HECM Reverse Mortgage Line of Credit vs. a Home Equity Line of Credit (HELOC)

Which one should I get—HECM reverse mortgage or HELOC?

— John
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The experts at Longbridge Financial can help you understand your options. Both a HECM reverse mortgage line of credit and a traditional home equity line of credit (HELOC) let you access your home equity for needed funds. But there are some key differences that could help you decide which one is right for you. Here’s a comparison chart that highlights these important distinctions:


HECM Reverse Mortgage LOC HELOC
Payments No monthly mortgage payments required.1 Requires monthly mortgage payments.
Available Funds Lender cannot reduce the amount available to you. Line of credit can be reduced or frozen by the lender at any time.
Line of Credit Growth Unused portion can grow over the life of the loan.2 Line of credit does not grow over the life of the loan.
Payback Deadline None, as long as you meet the terms of the loan and remain in your home. Typically comes due after 10 years.
Pre-payment penalty No penalty for early repayment. Pre-payment penalties can be charged in some cases—make sure to ask your lender.
Government Backing Insured by the Federal Housing Administration (FHA).1 Not FHA insured.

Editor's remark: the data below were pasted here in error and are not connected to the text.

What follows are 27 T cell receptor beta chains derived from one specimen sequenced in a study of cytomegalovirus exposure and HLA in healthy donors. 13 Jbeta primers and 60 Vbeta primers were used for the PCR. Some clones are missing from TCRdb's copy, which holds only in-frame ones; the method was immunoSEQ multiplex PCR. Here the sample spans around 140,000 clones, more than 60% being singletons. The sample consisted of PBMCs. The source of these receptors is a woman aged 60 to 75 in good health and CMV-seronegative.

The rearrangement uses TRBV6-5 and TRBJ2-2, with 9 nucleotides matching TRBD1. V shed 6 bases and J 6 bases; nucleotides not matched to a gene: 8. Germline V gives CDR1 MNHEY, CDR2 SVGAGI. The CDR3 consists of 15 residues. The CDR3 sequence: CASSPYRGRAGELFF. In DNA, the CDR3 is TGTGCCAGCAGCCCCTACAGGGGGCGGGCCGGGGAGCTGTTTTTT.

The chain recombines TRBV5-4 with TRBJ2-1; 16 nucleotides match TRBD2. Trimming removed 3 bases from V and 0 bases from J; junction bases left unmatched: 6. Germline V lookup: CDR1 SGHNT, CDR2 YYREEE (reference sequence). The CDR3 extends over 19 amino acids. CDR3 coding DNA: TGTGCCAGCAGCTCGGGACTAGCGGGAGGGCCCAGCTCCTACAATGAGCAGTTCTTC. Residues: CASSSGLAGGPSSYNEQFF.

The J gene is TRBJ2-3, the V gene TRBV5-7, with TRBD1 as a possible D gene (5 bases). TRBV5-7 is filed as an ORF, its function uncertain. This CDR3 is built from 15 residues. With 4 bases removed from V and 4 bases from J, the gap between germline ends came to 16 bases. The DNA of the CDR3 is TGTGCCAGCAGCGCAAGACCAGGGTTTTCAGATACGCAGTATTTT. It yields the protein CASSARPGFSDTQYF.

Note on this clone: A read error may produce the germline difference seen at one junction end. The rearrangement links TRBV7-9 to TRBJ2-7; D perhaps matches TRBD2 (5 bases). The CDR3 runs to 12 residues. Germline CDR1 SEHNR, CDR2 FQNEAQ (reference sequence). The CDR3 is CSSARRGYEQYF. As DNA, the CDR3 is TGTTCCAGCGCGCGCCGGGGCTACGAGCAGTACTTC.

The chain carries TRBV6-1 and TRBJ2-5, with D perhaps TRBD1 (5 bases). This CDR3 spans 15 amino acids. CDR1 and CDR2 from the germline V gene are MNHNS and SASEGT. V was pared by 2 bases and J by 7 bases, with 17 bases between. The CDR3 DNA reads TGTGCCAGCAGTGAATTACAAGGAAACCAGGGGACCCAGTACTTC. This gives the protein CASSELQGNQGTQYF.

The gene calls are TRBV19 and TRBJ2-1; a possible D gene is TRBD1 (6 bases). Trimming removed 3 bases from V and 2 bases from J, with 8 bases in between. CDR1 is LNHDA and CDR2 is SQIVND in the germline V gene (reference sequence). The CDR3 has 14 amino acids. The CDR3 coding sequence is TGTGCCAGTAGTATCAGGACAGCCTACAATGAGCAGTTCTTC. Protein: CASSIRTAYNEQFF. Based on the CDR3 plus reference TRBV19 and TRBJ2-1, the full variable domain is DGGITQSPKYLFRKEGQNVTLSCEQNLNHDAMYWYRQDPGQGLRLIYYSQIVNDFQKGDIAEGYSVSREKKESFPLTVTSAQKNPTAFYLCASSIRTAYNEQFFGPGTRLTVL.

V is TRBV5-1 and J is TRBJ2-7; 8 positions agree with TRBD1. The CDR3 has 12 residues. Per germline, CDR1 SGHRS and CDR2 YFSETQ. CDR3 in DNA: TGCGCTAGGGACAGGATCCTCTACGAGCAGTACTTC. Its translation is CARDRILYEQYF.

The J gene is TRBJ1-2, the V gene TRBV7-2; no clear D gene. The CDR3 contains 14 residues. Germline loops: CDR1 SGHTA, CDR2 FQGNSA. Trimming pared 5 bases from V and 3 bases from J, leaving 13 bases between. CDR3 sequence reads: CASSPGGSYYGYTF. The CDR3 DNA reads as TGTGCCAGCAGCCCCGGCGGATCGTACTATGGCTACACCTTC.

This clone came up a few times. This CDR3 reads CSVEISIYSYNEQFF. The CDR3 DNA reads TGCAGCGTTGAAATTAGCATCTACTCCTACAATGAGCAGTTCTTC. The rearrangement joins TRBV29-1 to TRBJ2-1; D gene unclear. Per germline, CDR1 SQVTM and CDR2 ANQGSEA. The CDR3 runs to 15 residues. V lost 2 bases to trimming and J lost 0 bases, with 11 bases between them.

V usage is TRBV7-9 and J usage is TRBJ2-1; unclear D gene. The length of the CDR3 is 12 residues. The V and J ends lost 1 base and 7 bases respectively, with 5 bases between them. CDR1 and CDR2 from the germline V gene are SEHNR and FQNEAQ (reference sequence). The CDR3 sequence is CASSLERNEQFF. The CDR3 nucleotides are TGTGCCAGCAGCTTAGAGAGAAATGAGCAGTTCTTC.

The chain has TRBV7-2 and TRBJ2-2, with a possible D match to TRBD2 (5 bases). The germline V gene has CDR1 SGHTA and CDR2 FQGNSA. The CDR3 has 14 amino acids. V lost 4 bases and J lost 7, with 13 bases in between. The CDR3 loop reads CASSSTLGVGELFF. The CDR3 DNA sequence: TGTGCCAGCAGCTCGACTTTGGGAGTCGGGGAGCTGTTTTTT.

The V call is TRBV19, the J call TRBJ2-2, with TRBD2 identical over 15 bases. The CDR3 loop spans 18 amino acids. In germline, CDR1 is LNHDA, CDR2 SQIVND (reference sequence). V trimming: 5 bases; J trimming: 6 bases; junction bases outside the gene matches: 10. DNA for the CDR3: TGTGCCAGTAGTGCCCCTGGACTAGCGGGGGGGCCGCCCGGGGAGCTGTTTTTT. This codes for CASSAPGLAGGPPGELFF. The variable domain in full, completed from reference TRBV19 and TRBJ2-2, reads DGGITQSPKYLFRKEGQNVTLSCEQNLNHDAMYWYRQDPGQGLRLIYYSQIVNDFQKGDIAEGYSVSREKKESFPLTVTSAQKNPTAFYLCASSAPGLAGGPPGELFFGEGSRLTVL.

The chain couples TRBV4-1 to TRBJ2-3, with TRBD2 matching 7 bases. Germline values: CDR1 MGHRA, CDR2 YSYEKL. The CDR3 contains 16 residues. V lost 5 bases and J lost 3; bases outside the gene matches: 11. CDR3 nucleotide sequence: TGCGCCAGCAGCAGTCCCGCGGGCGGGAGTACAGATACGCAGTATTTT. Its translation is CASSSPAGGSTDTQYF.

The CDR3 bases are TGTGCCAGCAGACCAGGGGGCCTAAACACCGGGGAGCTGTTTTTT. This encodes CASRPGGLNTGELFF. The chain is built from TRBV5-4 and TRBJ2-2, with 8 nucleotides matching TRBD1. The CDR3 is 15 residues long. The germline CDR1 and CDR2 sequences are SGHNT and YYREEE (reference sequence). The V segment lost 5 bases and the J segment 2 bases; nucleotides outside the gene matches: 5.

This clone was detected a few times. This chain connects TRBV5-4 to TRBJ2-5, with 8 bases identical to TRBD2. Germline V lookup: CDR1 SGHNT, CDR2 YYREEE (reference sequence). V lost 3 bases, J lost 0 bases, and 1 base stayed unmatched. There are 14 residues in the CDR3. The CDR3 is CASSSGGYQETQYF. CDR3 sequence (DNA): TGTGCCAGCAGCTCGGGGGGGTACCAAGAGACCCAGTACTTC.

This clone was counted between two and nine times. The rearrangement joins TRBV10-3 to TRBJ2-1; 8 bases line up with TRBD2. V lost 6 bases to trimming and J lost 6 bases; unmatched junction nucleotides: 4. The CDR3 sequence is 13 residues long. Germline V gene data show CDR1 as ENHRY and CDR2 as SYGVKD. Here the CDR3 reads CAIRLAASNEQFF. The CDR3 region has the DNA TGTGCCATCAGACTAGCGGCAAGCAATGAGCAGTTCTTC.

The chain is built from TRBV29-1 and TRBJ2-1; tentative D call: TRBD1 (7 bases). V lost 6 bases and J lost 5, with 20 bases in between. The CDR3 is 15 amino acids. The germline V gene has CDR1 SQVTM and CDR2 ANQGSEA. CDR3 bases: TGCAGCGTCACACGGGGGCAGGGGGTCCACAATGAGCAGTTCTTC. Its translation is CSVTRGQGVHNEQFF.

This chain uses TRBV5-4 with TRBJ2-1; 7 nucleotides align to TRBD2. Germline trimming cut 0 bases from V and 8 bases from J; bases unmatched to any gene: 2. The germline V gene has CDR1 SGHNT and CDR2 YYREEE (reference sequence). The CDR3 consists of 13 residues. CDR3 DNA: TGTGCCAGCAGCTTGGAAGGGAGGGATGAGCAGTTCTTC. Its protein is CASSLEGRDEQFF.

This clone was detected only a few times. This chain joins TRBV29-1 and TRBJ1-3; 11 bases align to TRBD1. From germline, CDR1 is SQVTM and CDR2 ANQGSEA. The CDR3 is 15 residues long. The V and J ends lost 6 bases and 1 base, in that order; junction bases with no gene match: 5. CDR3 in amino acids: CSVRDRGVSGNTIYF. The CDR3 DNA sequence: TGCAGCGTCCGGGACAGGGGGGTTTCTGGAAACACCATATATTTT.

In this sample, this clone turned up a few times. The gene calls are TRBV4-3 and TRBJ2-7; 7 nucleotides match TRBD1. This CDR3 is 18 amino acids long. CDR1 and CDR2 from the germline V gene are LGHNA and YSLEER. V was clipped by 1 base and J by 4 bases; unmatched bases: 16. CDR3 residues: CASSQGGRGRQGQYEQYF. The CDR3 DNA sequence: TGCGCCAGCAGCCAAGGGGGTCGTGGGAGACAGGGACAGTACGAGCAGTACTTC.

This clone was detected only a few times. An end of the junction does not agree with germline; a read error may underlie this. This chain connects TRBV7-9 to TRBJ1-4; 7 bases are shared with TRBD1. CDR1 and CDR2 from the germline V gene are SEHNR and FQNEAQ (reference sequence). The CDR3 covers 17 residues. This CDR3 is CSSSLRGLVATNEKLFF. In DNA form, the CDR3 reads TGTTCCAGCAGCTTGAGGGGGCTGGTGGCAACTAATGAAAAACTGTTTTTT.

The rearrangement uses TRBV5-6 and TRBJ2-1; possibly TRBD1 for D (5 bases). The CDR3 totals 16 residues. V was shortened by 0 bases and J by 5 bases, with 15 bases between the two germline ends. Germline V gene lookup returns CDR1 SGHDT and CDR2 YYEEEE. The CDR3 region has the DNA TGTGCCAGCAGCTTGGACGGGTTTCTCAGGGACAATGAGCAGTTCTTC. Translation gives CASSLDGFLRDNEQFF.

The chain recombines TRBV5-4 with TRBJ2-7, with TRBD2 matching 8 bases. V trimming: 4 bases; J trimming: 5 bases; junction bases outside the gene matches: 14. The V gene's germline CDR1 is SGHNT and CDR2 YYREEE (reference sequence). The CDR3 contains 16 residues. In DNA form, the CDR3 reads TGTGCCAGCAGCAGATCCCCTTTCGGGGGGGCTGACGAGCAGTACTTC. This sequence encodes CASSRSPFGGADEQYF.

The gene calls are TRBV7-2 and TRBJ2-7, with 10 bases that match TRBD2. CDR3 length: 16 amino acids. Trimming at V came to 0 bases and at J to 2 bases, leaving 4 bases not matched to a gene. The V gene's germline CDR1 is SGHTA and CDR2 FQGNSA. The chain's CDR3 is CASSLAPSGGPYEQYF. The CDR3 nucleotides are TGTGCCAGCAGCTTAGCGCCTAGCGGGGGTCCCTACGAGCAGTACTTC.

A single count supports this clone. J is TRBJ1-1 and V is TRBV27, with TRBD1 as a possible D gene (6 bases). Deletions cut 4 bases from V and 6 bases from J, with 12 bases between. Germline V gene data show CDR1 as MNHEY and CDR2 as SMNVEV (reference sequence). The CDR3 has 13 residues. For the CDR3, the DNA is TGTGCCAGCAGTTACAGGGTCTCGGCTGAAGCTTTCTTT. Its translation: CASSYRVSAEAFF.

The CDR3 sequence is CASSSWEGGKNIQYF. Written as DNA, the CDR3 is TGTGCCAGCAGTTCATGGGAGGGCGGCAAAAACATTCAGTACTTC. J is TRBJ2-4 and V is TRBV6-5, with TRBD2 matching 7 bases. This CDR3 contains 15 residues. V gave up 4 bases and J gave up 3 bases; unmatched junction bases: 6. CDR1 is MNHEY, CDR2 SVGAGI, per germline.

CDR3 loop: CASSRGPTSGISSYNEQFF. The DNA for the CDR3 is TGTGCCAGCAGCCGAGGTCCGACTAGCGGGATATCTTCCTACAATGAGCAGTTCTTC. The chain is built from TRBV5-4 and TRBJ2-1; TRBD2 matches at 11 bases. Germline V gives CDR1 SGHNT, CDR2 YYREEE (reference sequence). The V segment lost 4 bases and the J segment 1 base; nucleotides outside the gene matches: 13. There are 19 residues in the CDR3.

Counseling Independent, HUD-approved counseling provided to ensure that you fully understand your options. No independent counseling provided.
Qualifications Must be a homeowner age 62+ and use the home as a primary residence.1 Must qualify based on credit score and income.

1 Borrower must continue to pay property taxes, insurance, and maintenance.

2 If part of your loan is held in a line of credit you can draw from, the unused portion will grow each month, at a rate that’s equal to the sum of the interest rate plus the annual mortgage insurance premium rate.


Key factors to consider.

Before you decide between a HECM reverse mortgage line of credit and a home equity line of credit, think about your short- and long-term goals for tapping into your home equity.

How do you plan to use the money? If you need cash for living expenses and plan to remain in your home for the foreseeable future, a HECM reverse mortgage may be a great option. If you have enough income, but need fast cash for a one-time or short-term need, a HELOC may make sense.

How long do you plan to stay in the home? If you prefer to “age in place,” a reverse mortgage line of credit offers some compelling advantages: no required monthly mortgage payments1, a line of credit that can grow2, and no mandatory repayment deadline until you leave the home. Plus, a HECM reverse mortgage is a non-recourse loan, meaning you can never owe more than your home is worth. No such guarantees with a HELOC.

Do you want to pass your home on to your heirs? A HECM reverse mortgage is typically repaid through the sale of the home—so if you want to pass it on to your heirs, you’ll have to plan on alternate means for the loan to be repaid.

Are you on government benefits? Typically, a HECM reverse mortgage doesn’t affect Social Security or Medicare benefits, but may impact Medicaid or Supplemental Security Income (SSI). Talk to your financial advisor and appropriate government agencies about your specific situation.

Still have questions? Call 855-523-4326 and a Longbridge specialist can help you find answers.